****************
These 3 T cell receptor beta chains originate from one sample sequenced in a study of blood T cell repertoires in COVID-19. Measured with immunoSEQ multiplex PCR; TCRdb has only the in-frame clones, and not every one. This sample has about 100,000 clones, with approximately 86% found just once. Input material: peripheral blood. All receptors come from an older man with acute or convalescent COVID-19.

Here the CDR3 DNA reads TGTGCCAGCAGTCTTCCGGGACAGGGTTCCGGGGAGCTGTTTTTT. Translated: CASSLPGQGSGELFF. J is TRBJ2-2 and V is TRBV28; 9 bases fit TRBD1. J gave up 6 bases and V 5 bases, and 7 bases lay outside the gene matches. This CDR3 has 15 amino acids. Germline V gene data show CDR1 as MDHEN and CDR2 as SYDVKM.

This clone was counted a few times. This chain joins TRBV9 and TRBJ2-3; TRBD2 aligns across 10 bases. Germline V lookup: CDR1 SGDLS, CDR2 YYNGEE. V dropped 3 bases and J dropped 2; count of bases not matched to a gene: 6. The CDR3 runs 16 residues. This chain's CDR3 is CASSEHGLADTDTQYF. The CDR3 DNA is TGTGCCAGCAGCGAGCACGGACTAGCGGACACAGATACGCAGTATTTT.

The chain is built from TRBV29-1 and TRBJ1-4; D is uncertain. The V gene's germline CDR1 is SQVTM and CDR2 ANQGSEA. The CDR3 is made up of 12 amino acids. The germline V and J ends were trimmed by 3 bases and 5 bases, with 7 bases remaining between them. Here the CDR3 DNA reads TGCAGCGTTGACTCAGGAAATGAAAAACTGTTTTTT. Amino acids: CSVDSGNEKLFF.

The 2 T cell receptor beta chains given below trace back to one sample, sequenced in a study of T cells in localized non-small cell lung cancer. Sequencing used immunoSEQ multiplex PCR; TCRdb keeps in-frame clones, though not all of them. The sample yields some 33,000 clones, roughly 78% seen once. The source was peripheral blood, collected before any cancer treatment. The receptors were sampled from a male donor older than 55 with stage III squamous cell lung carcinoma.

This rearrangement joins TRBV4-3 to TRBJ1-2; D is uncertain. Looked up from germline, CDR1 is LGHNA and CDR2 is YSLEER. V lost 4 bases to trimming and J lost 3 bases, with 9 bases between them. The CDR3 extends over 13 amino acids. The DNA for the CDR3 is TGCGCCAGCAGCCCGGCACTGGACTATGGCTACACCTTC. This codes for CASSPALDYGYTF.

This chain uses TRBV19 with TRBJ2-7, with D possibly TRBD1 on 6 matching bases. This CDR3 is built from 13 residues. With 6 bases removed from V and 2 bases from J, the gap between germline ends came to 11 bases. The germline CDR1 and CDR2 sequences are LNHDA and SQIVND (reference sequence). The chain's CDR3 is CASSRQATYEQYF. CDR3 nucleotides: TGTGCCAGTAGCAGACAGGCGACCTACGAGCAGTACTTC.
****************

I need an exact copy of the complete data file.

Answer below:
These 3 T cell receptor beta chains originate from one sample sequenced in a study of blood T cell repertoires in COVID-19. Measured with immunoSEQ multiplex PCR; TCRdb has only the in-frame clones, and not every one. This sample has about 100,000 clones, with approximately 86% found just once. Input material: peripheral blood. All receptors come from an older man with acute or convalescent COVID-19.

Here the CDR3 DNA reads TGTGCCAGCAGTCTTCCGGGACAGGGTTCCGGGGAGCTGTTTTTT. Translated: CASSLPGQGSGELFF. J is TRBJ2-2 and V is TRBV28; 9 bases fit TRBD1. J gave up 6 bases and V 5 bases, and 7 bases lay outside the gene matches. This CDR3 has 15 amino acids. Germline V gene data show CDR1 as MDHEN and CDR2 as SYDVKM.

This clone was counted a few times. This chain joins TRBV9 and TRBJ2-3; TRBD2 aligns across 10 bases. Germline V lookup: CDR1 SGDLS, CDR2 YYNGEE. V dropped 3 bases and J dropped 2; count of bases not matched to a gene: 6. The CDR3 runs 16 residues. This chain's CDR3 is CASSEHGLADTDTQYF. The CDR3 DNA is TGTGCCAGCAGCGAGCACGGACTAGCGGACACAGATACGCAGTATTTT.

The chain is built from TRBV29-1 and TRBJ1-4; D is uncertain. The V gene's germline CDR1 is SQVTM and CDR2 ANQGSEA. The CDR3 is made up of 12 amino acids. The germline V and J ends were trimmed by 3 bases and 5 bases, with 7 bases remaining between them. Here the CDR3 DNA reads TGCAGCGTTGACTCAGGAAATGAAAAACTGTTTTTT. Amino acids: CSVDSGNEKLFF.

The 2 T cell receptor beta chains given below trace back to one sample, sequenced in a study of T cells in localized non-small cell lung cancer. Sequencing used immunoSEQ multiplex PCR; TCRdb keeps in-frame clones, though not all of them. The sample yields some 33,000 clones, roughly 78% seen once. The source was peripheral blood, collected before any cancer treatment. The receptors were sampled from a male donor older than 55 with stage III squamous cell lung carcinoma.

This rearrangement joins TRBV4-3 to TRBJ1-2; D is uncertain. Looked up from germline, CDR1 is LGHNA and CDR2 is YSLEER. V lost 4 bases to trimming and J lost 3 bases, with 9 bases between them. The CDR3 extends over 13 amino acids. The DNA for the CDR3 is TGCGCCAGCAGCCCGGCACTGGACTATGGCTACACCTTC. This codes for CASSPALDYGYTF.

This chain uses TRBV19 with TRBJ2-7, with D possibly TRBD1 on 6 matching bases. This CDR3 is built from 13 residues. With 6 bases removed from V and 2 bases from J, the gap between germline ends came to 11 bases. The germline CDR1 and CDR2 sequences are LNHDA and SQIVND (reference sequence). The chain's CDR3 is CASSRQATYEQYF. CDR3 nucleotides: TGTGCCAGTAGCAGACAGGCGACCTACGAGCAGTACTTC.